Friday, July 02, 2010

Broadband investment: "Regrets, I've had a...well, none actually!"

This from Computerworld Australia yesterday:
"The World Bank’s lead ICT policy specialist has cautioned against pulling back on infrastructure spending like Australia’s National Broadband Network (NBN). In the face of renewed economic turmoil in Europe and uncertainty of the pace of recovery in North America, Dr Tim Kelly told Computerworld Australia it would be prudent economic policy to forge ahead with expensive infrastructure spending like that of Australia's broadband plan."
Kelly's comments in detail:
“It would send the wrong signal to the markets to back track on existing commitments to stimulus expenditure...We used the phrase "no regrets" investment to capture the idea that, even if broadband does not immediately deliver the direct benefits expected, in terms of jobs and competitiveness, it will certainly benefit the economy as a whole and therefore the indirect benefits (for instance in terms of capacity-building, opportunity creation or speeding up the general flow of information) are substantial. In other words, the broader, intangible benefits of investment in broadband mean that it is rarely if ever a bad investment...It is probably worth differentiating between impacts that would be slowed and other impacts that might not be realised at all. In terms of impacts that would be delayed, this would include the benefits related to GDP growth. World Bank research has indicated a relationship between a 10 per cent increase in the penetration of broadband and a 1.4 per cent increase in GDP. If infrastructure investment is slowed, then it would take longer to achieve the 10 per cent increase in penetration, in which case the increase in GDP would also be achieved more slowly. Eventually, Australia would catch up, but it would clearly happen much more quickly if a public/private partnership were in place. In terms of impacts that might disappear, here one would look at commercial opportunities that might be seized by companies in other countries where broadband is already better developed.”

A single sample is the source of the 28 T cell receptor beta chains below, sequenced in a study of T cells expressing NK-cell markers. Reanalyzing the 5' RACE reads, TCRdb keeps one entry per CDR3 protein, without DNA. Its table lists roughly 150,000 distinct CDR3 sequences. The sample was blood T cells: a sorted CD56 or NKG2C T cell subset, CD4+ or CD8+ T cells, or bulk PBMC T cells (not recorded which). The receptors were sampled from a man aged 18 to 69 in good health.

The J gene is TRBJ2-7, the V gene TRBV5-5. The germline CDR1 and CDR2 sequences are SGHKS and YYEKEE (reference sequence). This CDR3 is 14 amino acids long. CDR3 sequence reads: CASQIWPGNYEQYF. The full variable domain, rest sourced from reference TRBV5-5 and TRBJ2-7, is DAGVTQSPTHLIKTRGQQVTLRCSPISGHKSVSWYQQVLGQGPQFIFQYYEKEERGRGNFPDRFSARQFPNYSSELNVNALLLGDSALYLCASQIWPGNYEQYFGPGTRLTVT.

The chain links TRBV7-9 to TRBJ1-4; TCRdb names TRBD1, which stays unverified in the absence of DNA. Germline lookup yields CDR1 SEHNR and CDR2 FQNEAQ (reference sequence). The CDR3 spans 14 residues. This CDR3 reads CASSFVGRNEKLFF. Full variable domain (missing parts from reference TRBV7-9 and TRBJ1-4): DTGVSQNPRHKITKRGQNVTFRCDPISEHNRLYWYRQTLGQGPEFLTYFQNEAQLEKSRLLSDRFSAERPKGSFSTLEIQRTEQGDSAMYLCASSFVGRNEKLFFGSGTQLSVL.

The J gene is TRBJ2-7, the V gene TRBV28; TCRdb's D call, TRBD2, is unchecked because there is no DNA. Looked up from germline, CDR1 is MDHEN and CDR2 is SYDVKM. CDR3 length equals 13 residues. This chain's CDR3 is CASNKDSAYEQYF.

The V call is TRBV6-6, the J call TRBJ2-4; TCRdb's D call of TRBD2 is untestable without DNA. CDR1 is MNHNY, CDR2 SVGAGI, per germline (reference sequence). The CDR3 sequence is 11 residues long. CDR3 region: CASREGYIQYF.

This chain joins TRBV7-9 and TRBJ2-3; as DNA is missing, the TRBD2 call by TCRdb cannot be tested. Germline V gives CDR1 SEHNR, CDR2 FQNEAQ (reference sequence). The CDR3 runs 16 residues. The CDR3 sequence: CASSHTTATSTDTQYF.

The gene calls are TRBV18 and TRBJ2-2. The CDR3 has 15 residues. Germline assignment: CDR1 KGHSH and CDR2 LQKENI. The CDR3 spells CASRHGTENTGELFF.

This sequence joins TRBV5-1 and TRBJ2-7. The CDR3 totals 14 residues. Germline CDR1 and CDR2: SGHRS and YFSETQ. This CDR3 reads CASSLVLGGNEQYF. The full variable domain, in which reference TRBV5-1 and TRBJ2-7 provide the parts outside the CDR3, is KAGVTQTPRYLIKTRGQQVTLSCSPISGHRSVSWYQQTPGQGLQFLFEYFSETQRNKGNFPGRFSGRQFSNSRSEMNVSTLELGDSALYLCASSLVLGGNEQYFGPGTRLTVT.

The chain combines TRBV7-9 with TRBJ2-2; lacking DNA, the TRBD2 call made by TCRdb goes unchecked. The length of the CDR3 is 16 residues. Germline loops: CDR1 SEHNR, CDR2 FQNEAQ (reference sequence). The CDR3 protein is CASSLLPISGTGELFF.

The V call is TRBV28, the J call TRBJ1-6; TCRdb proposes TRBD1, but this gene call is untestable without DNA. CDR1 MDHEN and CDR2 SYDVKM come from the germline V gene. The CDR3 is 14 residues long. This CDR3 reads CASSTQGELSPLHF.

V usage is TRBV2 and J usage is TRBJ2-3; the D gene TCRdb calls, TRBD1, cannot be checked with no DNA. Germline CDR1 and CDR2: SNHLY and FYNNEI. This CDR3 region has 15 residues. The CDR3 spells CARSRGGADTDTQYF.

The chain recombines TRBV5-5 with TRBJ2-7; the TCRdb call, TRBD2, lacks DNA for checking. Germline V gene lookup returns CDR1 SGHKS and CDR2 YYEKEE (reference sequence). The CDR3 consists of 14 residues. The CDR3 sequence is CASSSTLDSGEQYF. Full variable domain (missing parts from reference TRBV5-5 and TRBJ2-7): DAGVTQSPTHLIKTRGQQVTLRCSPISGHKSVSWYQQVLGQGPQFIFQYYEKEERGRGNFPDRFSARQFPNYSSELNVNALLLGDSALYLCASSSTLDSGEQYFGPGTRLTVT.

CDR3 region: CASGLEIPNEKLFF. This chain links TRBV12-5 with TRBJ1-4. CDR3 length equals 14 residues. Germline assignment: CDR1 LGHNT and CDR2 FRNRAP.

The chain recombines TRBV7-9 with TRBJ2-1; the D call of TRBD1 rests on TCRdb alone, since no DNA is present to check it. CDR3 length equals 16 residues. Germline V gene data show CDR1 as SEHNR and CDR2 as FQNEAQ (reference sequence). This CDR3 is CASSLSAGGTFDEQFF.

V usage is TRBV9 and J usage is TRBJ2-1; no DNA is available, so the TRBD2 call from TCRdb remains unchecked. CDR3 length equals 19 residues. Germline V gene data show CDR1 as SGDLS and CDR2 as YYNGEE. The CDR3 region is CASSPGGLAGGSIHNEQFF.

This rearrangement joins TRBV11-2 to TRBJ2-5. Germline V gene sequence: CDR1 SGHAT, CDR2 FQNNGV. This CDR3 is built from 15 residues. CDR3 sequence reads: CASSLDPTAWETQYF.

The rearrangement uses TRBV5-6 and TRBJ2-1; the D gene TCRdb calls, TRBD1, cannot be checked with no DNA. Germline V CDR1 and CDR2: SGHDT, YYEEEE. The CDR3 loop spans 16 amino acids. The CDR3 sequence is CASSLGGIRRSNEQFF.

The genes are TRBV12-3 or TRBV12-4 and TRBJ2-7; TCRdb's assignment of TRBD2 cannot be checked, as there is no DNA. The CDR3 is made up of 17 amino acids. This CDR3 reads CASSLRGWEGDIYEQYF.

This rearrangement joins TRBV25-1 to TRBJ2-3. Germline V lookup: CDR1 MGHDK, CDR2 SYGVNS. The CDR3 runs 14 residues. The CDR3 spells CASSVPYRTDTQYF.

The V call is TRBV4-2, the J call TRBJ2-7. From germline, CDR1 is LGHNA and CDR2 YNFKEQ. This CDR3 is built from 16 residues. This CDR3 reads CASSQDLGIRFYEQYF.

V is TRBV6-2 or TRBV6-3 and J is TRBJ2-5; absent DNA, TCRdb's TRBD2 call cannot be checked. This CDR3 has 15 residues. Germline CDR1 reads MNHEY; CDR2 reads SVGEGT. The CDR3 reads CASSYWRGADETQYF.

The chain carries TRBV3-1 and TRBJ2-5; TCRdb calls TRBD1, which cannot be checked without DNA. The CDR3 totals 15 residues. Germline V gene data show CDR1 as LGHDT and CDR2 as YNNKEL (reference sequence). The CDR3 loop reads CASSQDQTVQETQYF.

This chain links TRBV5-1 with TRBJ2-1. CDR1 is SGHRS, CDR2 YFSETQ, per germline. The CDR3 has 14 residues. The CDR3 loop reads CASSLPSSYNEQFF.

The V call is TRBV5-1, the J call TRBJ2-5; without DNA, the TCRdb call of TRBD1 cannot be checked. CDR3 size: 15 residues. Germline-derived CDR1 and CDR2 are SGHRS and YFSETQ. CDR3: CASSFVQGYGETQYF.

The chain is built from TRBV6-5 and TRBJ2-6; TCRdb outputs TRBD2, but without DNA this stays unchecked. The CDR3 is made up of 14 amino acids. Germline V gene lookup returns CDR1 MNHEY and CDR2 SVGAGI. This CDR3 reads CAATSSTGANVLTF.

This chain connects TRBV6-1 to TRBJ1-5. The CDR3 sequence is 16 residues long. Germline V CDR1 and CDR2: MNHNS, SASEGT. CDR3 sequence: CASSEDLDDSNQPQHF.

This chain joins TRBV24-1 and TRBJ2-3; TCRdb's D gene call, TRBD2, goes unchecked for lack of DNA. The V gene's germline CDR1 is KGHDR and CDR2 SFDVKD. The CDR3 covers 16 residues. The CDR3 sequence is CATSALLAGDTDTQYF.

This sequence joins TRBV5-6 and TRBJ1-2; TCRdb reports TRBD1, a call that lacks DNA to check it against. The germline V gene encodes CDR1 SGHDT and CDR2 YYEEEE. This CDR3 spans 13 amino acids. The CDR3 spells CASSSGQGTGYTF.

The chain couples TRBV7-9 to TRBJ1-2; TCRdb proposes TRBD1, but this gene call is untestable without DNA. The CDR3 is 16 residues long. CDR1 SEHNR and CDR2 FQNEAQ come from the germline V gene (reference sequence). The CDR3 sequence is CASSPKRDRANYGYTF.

More on the World Bank's e-Development Thematic Group (e-TG, "a global forum and community of professionals interested in the role of ICT in development") here.

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